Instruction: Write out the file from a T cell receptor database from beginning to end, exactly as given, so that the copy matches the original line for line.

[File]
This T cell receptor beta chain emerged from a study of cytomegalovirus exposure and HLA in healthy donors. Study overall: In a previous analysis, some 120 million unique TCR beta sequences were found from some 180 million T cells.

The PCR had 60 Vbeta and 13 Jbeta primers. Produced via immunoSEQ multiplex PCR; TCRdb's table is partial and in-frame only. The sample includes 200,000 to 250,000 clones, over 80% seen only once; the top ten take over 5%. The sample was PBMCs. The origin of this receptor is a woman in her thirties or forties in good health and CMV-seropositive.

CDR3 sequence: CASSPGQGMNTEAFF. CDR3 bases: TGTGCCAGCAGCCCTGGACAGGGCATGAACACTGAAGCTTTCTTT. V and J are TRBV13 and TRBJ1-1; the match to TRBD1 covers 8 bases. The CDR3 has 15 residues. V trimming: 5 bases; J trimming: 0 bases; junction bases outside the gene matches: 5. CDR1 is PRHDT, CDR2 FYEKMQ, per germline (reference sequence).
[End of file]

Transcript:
This T cell receptor beta chain emerged from a study of cytomegalovirus exposure and HLA in healthy donors. Study overall: In a previous analysis, some 120 million unique TCR beta sequences were found from some 180 million T cells.

The PCR had 60 Vbeta and 13 Jbeta primers. Produced via immunoSEQ multiplex PCR; TCRdb's table is partial and in-frame only. The sample includes 200,000 to 250,000 clones, over 80% seen only once; the top ten take over 5%. The sample was PBMCs. The origin of this receptor is a woman in her thirties or forties in good health and CMV-seropositive.

CDR3 sequence: CASSPGQGMNTEAFF. CDR3 bases: TGTGCCAGCAGCCCTGGACAGGGCATGAACACTGAAGCTTTCTTT. V and J are TRBV13 and TRBJ1-1; the match to TRBD1 covers 8 bases. The CDR3 has 15 residues. V trimming: 5 bases; J trimming: 0 bases; junction bases outside the gene matches: 5. CDR1 is PRHDT, CDR2 FYEKMQ, per germline (reference sequence).